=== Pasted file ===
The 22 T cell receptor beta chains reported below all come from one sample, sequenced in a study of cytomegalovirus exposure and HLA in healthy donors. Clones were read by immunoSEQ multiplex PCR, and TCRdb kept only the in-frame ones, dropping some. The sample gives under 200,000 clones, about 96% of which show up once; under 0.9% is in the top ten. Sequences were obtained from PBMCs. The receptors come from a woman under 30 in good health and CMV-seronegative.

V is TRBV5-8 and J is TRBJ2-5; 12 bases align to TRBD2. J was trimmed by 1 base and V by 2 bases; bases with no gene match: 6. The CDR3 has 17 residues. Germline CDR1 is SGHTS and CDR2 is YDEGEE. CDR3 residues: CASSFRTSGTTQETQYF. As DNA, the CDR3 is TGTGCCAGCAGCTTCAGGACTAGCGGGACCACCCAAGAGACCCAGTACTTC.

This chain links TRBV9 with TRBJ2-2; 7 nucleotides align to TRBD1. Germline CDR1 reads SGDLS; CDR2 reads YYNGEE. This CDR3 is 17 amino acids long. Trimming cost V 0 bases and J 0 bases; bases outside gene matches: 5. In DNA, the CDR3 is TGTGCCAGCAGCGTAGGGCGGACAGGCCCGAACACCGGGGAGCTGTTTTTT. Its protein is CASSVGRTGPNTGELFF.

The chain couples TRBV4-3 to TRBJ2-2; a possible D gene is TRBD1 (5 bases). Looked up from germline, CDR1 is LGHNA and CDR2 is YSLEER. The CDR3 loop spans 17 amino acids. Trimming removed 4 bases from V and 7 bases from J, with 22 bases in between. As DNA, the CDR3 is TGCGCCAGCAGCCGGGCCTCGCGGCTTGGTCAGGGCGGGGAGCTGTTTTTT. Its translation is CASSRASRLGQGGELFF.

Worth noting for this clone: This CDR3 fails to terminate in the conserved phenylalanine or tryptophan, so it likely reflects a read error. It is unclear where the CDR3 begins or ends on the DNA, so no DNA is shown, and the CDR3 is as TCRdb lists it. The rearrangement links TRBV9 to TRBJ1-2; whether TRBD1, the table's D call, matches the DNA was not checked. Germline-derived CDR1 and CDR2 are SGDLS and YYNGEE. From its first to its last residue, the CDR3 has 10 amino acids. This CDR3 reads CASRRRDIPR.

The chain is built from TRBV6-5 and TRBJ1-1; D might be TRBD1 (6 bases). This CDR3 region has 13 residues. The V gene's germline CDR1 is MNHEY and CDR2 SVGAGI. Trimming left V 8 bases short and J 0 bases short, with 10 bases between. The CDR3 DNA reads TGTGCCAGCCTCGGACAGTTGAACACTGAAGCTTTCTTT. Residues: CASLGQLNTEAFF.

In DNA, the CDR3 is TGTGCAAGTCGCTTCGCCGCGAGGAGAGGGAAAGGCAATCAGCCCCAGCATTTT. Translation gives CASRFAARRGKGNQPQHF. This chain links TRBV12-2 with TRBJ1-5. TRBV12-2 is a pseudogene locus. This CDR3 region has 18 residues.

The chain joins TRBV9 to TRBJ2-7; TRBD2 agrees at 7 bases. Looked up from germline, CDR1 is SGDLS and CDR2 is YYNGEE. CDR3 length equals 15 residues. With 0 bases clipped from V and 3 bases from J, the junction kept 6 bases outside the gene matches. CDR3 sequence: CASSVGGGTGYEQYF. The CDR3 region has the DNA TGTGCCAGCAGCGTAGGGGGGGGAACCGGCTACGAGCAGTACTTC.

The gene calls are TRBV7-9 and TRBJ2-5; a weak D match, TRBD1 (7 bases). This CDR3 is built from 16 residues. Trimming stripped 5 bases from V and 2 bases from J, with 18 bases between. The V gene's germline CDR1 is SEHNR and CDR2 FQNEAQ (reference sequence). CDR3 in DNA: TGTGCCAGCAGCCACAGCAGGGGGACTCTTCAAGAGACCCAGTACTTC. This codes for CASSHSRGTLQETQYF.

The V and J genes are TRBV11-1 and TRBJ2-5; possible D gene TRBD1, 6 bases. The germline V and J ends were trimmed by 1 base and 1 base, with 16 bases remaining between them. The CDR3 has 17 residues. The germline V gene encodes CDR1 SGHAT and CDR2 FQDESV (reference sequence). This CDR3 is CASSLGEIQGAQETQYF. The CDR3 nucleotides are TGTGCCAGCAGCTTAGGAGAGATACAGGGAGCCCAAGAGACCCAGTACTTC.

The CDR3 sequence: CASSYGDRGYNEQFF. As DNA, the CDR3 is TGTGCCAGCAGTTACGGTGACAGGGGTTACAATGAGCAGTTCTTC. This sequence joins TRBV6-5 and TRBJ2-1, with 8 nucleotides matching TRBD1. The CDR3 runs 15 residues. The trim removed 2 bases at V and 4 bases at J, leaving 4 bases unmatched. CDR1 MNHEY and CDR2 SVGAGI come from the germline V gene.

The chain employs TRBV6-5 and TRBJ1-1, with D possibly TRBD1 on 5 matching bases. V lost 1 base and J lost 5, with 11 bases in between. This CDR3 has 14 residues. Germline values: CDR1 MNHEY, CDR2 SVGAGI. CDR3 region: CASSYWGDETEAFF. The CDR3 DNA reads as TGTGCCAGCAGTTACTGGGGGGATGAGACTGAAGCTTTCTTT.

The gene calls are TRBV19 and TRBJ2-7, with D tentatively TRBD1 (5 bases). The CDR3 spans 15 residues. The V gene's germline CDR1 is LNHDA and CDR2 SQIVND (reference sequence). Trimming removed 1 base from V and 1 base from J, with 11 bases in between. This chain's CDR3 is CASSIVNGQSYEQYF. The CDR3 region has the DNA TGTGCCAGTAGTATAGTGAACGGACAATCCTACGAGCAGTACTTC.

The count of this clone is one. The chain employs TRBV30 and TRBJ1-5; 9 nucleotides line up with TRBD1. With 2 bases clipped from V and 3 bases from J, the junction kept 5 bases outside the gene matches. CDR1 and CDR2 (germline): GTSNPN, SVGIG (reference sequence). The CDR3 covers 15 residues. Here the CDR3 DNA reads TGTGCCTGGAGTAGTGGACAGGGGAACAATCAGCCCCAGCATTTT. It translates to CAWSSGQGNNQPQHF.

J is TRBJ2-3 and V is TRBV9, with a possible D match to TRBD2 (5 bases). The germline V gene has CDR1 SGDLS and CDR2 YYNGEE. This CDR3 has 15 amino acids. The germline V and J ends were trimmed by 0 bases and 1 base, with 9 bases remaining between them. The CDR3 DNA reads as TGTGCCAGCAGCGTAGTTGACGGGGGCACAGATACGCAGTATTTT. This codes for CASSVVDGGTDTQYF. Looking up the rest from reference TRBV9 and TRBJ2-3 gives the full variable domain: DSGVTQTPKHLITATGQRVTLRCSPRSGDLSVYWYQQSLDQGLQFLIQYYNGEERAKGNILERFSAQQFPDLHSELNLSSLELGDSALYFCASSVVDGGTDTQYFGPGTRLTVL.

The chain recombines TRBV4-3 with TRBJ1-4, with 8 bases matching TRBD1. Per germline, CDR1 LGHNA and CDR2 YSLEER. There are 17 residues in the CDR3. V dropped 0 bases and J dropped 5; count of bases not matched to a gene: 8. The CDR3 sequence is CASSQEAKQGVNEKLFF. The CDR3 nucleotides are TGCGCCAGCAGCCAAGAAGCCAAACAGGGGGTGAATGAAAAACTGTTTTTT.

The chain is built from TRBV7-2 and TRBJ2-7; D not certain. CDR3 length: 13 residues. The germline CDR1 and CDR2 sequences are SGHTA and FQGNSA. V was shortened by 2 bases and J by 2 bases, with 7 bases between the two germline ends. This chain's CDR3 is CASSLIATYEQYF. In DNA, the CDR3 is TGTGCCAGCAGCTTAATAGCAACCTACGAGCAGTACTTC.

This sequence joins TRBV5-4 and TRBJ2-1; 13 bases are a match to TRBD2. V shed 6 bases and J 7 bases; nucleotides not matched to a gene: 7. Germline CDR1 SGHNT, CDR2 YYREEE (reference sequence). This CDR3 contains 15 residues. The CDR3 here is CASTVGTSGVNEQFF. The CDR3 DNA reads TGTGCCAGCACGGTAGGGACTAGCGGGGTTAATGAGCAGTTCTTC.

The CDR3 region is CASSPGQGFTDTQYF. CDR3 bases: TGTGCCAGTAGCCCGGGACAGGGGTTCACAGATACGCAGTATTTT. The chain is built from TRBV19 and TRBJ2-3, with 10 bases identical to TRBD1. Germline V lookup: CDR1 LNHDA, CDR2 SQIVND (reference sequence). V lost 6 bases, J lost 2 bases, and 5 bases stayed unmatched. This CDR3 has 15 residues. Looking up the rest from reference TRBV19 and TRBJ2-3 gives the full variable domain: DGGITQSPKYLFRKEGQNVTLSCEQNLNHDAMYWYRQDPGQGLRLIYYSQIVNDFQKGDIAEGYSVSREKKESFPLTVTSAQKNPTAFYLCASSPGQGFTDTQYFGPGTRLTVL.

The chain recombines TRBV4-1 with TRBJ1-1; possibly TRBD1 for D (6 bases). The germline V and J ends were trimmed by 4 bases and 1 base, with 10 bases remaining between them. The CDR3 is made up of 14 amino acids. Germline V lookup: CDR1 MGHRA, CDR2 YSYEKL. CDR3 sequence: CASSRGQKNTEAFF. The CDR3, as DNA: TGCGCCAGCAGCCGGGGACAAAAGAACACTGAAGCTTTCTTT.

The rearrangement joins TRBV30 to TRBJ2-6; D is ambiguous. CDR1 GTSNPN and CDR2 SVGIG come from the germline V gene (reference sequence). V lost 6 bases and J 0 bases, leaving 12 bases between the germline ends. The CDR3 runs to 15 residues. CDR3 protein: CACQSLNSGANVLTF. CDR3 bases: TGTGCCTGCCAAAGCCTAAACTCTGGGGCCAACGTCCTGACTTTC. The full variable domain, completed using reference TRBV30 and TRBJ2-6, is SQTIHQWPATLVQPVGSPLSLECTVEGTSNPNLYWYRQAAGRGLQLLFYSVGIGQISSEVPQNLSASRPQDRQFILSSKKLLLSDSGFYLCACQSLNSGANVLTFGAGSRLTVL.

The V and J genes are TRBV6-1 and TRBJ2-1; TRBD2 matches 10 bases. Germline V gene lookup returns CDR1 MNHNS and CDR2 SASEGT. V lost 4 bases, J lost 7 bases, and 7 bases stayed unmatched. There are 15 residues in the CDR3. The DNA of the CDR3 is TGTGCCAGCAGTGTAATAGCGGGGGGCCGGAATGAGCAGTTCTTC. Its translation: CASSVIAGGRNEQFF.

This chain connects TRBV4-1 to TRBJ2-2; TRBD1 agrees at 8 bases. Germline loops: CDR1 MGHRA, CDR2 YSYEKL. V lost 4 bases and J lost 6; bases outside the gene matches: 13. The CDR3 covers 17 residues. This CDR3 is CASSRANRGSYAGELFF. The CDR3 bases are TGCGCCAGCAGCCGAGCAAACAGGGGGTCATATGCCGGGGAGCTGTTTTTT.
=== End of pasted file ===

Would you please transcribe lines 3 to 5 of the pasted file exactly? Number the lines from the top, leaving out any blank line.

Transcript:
This chain links TRBV9 with TRBJ2-2; 7 nucleotides align to TRBD1. Germline CDR1 reads SGDLS; CDR2 reads YYNGEE. This CDR3 is 17 amino acids long. Trimming cost V 0 bases and J 0 bases; bases outside gene matches: 5. In DNA, the CDR3 is TGTGCCAGCAGCGTAGGGCGGACAGGCCCGAACACCGGGGAGCTGTTTTTT. Its protein is CASSVGRTGPNTGELFF.

The chain couples TRBV4-3 to TRBJ2-2; a possible D gene is TRBD1 (5 bases). Looked up from germline, CDR1 is LGHNA and CDR2 is YSLEER. The CDR3 loop spans 17 amino acids. Trimming removed 4 bases from V and 7 bases from J, with 22 bases in between. As DNA, the CDR3 is TGCGCCAGCAGCCGGGCCTCGCGGCTTGGTCAGGGCGGGGAGCTGTTTTTT. Its translation is CASSRASRLGQGGELFF.

Worth noting for this clone: This CDR3 fails to terminate in the conserved phenylalanine or tryptophan, so it likely reflects a read error. It is unclear where the CDR3 begins or ends on the DNA, so no DNA is shown, and the CDR3 is as TCRdb lists it. The rearrangement links TRBV9 to TRBJ1-2; whether TRBD1, the table's D call, matches the DNA was not checked. Germline-derived CDR1 and CDR2 are SGDLS and YYNGEE. From its first to its last residue, the CDR3 has 10 amino acids. This CDR3 reads CASRRRDIPR.